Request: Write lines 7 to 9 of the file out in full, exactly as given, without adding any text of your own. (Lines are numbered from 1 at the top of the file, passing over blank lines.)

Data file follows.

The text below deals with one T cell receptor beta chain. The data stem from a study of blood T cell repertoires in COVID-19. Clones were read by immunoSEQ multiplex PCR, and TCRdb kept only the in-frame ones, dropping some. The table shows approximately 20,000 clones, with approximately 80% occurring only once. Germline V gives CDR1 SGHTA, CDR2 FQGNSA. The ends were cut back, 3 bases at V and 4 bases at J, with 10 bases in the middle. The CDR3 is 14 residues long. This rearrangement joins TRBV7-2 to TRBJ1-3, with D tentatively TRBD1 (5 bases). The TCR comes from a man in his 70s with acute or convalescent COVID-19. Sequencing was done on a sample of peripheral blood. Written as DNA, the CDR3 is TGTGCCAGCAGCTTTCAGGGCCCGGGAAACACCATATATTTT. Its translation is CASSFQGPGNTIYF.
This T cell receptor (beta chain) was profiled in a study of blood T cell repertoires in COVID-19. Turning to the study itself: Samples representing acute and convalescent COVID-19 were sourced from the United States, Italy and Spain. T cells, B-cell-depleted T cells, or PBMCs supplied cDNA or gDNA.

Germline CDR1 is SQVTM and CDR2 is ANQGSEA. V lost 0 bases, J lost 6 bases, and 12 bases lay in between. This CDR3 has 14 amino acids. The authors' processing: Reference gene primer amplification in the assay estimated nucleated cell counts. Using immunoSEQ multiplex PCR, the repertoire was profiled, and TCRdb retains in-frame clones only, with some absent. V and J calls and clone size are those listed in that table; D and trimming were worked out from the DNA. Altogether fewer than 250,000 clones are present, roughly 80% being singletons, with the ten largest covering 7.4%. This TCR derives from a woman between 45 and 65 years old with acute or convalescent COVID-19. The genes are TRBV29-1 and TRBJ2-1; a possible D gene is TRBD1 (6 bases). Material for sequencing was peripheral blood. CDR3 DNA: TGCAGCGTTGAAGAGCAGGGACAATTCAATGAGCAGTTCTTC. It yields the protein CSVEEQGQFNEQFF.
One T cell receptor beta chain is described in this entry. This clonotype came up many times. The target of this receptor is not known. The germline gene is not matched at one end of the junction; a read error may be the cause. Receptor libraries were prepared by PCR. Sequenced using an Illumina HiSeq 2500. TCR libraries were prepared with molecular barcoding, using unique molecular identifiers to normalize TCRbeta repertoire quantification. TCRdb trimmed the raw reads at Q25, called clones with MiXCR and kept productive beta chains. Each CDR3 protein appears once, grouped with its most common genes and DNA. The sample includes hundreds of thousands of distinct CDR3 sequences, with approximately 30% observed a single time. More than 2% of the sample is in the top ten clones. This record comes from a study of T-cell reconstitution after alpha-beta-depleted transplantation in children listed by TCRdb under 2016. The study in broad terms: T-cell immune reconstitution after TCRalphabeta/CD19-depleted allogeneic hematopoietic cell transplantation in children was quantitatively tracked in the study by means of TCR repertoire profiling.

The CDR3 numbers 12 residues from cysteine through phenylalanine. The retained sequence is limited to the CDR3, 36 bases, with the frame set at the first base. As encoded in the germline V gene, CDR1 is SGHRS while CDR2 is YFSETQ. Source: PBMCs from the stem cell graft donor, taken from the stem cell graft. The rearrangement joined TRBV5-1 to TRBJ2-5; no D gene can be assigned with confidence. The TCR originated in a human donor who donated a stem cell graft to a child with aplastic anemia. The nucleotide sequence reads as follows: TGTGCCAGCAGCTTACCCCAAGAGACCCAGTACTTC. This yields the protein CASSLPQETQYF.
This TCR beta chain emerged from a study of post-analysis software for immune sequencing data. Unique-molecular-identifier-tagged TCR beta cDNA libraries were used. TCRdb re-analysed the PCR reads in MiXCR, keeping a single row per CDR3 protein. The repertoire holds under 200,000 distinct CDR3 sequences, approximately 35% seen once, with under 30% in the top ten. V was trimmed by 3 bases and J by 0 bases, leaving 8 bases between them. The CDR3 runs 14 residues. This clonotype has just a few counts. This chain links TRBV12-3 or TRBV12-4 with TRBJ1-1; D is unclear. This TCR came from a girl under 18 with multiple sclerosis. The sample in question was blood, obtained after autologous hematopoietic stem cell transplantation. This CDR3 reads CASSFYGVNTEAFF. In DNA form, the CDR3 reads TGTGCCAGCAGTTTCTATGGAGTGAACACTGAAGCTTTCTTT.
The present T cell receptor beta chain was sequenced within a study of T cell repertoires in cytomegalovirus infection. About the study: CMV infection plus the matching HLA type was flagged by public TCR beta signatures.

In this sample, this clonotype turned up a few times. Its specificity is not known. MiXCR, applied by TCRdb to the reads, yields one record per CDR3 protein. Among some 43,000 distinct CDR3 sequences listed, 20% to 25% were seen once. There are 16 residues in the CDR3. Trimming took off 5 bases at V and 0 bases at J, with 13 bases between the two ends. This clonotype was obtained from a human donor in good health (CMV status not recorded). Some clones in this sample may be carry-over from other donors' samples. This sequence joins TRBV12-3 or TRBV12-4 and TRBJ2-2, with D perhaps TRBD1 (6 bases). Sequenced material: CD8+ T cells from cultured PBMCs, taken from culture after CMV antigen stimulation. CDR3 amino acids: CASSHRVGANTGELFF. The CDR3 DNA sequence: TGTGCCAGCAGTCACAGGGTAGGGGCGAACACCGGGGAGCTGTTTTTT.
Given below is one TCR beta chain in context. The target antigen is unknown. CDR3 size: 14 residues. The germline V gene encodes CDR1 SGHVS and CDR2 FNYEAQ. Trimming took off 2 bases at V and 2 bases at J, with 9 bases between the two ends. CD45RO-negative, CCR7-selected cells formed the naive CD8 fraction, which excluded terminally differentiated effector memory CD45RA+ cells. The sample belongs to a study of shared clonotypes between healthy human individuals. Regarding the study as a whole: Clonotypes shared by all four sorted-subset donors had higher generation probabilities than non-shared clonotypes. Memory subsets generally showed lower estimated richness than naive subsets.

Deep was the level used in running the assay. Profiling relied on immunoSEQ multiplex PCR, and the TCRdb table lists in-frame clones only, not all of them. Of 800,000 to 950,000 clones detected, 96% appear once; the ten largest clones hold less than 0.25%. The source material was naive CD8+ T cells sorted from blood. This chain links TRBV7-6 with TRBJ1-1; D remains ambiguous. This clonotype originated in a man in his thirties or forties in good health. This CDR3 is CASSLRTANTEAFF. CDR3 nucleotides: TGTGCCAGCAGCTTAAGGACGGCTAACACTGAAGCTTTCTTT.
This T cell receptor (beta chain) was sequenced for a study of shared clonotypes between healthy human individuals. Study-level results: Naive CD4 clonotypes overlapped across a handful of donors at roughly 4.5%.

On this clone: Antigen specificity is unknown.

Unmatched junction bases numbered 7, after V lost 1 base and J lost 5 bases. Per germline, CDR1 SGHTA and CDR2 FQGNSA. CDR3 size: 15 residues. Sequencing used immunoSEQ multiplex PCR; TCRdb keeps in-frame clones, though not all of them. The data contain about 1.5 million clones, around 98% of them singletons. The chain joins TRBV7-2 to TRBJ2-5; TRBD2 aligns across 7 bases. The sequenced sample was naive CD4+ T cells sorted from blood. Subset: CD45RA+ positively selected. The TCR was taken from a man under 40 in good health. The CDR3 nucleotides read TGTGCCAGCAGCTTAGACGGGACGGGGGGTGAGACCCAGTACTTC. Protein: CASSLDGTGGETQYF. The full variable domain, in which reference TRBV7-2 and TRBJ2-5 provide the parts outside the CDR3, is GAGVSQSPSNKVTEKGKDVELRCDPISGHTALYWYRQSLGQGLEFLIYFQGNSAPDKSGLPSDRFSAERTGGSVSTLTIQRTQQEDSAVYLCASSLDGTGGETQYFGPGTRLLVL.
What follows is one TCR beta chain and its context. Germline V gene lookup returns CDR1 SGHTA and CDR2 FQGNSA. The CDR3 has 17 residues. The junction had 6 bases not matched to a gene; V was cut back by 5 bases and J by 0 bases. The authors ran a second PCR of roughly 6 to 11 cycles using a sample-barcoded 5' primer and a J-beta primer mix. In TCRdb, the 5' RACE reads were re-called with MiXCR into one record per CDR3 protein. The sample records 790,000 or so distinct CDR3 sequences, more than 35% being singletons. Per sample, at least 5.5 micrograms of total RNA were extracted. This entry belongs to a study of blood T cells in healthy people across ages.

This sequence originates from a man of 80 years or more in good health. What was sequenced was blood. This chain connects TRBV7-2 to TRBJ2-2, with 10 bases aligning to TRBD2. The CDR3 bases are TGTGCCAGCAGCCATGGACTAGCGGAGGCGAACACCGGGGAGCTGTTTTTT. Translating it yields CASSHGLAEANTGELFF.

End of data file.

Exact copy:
The present T cell receptor beta chain was sequenced within a study of T cell repertoires in cytomegalovirus infection. About the study: CMV infection plus the matching HLA type was flagged by public TCR beta signatures.

In this sample, this clonotype turned up a few times. Its specificity is not known. MiXCR, applied by TCRdb to the reads, yields one record per CDR3 protein. Among some 43,000 distinct CDR3 sequences listed, 20% to 25% were seen once. There are 16 residues in the CDR3. Trimming took off 5 bases at V and 0 bases at J, with 13 bases between the two ends. This clonotype was obtained from a human donor in good health (CMV status not recorded). Some clones in this sample may be carry-over from other donors' samples. This sequence joins TRBV12-3 or TRBV12-4 and TRBJ2-2, with D perhaps TRBD1 (6 bases). Sequenced material: CD8+ T cells from cultured PBMCs, taken from culture after CMV antigen stimulation. CDR3 amino acids: CASSHRVGANTGELFF. The CDR3 DNA sequence: TGTGCCAGCAGTCACAGGGTAGGGGCGAACACCGGGGAGCTGTTTTTT.
Given below is one TCR beta chain in context. The target antigen is unknown. CDR3 size: 14 residues. The germline V gene encodes CDR1 SGHVS and CDR2 FNYEAQ. Trimming took off 2 bases at V and 2 bases at J, with 9 bases between the two ends. CD45RO-negative, CCR7-selected cells formed the naive CD8 fraction, which excluded terminally differentiated effector memory CD45RA+ cells. The sample belongs to a study of shared clonotypes between healthy human individuals. Regarding the study as a whole: Clonotypes shared by all four sorted-subset donors had higher generation probabilities than non-shared clonotypes. Memory subsets generally showed lower estimated richness than naive subsets.